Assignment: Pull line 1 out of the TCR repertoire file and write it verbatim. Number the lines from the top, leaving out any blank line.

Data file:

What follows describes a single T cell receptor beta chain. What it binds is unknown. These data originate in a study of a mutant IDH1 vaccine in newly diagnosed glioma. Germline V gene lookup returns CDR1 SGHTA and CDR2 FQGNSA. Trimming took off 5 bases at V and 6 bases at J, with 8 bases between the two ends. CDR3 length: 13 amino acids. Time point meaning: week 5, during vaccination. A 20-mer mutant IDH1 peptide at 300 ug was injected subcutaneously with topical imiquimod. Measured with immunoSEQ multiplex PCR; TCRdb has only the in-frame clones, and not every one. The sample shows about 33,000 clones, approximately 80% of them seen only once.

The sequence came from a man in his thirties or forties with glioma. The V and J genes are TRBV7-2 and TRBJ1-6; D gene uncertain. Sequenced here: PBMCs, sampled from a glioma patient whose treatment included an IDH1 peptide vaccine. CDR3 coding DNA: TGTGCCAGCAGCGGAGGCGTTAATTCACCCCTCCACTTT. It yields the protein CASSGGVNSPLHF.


What follows describes a single T cell receptor beta chain. What it binds is unknown. These data originate in a study of a mutant IDH1 vaccine in newly diagnosed glioma. Germline V gene lookup returns CDR1 SGHTA and CDR2 FQGNSA. Trimming took off 5 bases at V and 6 bases at J, with 8 bases between the two ends. CDR3 length: 13 amino acids. Time point meaning: week 5, during vaccination. A 20-mer mutant IDH1 peptide at 300 ug was injected subcutaneously with topical imiquimod. Measured with immunoSEQ multiplex PCR; TCRdb has only the in-frame clones, and not every one. The sample shows about 33,000 clones, approximately 80% of them seen only once.